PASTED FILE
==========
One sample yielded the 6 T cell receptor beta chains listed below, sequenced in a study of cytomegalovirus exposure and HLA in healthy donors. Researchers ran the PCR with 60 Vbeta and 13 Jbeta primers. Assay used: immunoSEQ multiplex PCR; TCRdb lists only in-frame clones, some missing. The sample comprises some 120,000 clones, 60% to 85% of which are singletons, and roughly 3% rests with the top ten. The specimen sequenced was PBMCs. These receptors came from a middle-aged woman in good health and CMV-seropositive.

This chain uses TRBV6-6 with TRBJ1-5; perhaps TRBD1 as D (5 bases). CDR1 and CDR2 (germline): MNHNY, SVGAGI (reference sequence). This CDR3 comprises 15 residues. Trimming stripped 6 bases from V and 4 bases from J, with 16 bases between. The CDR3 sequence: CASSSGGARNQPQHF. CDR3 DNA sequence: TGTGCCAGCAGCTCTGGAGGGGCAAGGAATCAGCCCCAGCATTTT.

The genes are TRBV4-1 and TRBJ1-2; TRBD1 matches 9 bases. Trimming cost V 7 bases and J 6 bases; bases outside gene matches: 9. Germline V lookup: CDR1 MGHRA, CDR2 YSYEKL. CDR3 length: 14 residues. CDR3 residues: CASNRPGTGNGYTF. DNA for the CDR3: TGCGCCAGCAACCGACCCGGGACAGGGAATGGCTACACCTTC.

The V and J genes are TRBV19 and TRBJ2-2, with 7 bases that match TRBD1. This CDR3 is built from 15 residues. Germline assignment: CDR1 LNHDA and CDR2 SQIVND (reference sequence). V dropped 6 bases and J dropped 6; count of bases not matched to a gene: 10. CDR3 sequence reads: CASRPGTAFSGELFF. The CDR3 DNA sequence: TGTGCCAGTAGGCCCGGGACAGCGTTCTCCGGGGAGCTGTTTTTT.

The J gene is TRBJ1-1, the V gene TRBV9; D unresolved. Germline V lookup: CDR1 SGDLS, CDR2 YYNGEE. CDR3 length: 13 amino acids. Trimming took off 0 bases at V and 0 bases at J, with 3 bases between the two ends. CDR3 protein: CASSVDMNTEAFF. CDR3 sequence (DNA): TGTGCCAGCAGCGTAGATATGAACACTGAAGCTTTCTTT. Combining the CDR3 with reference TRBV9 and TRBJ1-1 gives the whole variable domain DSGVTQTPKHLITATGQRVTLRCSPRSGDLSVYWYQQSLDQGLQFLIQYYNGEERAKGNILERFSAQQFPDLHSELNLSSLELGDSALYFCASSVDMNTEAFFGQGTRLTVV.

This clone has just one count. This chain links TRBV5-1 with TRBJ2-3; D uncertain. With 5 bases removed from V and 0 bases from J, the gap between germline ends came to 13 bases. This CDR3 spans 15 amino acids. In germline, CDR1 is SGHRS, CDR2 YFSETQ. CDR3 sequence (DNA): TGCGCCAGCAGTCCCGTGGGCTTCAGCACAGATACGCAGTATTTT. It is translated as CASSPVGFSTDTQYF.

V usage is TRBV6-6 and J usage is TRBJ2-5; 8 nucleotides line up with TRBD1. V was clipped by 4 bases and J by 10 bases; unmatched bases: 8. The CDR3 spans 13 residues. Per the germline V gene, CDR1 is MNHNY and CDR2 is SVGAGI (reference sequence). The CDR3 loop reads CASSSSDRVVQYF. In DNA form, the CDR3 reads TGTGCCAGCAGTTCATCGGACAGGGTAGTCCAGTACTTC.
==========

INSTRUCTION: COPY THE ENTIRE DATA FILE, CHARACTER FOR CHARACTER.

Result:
One sample yielded the 6 T cell receptor beta chains listed below, sequenced in a study of cytomegalovirus exposure and HLA in healthy donors. Researchers ran the PCR with 60 Vbeta and 13 Jbeta primers. Assay used: immunoSEQ multiplex PCR; TCRdb lists only in-frame clones, some missing. The sample comprises some 120,000 clones, 60% to 85% of which are singletons, and roughly 3% rests with the top ten. The specimen sequenced was PBMCs. These receptors came from a middle-aged woman in good health and CMV-seropositive.

This chain uses TRBV6-6 with TRBJ1-5; perhaps TRBD1 as D (5 bases). CDR1 and CDR2 (germline): MNHNY, SVGAGI (reference sequence). This CDR3 comprises 15 residues. Trimming stripped 6 bases from V and 4 bases from J, with 16 bases between. The CDR3 sequence: CASSSGGARNQPQHF. CDR3 DNA sequence: TGTGCCAGCAGCTCTGGAGGGGCAAGGAATCAGCCCCAGCATTTT.

The genes are TRBV4-1 and TRBJ1-2; TRBD1 matches 9 bases. Trimming cost V 7 bases and J 6 bases; bases outside gene matches: 9. Germline V lookup: CDR1 MGHRA, CDR2 YSYEKL. CDR3 length: 14 residues. CDR3 residues: CASNRPGTGNGYTF. DNA for the CDR3: TGCGCCAGCAACCGACCCGGGACAGGGAATGGCTACACCTTC.

The V and J genes are TRBV19 and TRBJ2-2, with 7 bases that match TRBD1. This CDR3 is built from 15 residues. Germline assignment: CDR1 LNHDA and CDR2 SQIVND (reference sequence). V dropped 6 bases and J dropped 6; count of bases not matched to a gene: 10. CDR3 sequence reads: CASRPGTAFSGELFF. The CDR3 DNA sequence: TGTGCCAGTAGGCCCGGGACAGCGTTCTCCGGGGAGCTGTTTTTT.

The J gene is TRBJ1-1, the V gene TRBV9; D unresolved. Germline V lookup: CDR1 SGDLS, CDR2 YYNGEE. CDR3 length: 13 amino acids. Trimming took off 0 bases at V and 0 bases at J, with 3 bases between the two ends. CDR3 protein: CASSVDMNTEAFF. CDR3 sequence (DNA): TGTGCCAGCAGCGTAGATATGAACACTGAAGCTTTCTTT. Combining the CDR3 with reference TRBV9 and TRBJ1-1 gives the whole variable domain DSGVTQTPKHLITATGQRVTLRCSPRSGDLSVYWYQQSLDQGLQFLIQYYNGEERAKGNILERFSAQQFPDLHSELNLSSLELGDSALYFCASSVDMNTEAFFGQGTRLTVV.

This clone has just one count. This chain links TRBV5-1 with TRBJ2-3; D uncertain. With 5 bases removed from V and 0 bases from J, the gap between germline ends came to 13 bases. This CDR3 spans 15 amino acids. In germline, CDR1 is SGHRS, CDR2 YFSETQ. CDR3 sequence (DNA): TGCGCCAGCAGTCCCGTGGGCTTCAGCACAGATACGCAGTATTTT. It is translated as CASSPVGFSTDTQYF.

V usage is TRBV6-6 and J usage is TRBJ2-5; 8 nucleotides line up with TRBD1. V was clipped by 4 bases and J by 10 bases; unmatched bases: 8. The CDR3 spans 13 residues. Per the germline V gene, CDR1 is MNHNY and CDR2 is SVGAGI (reference sequence). The CDR3 loop reads CASSSSDRVVQYF. In DNA form, the CDR3 reads TGTGCCAGCAGTTCATCGGACAGGGTAGTCCAGTACTTC.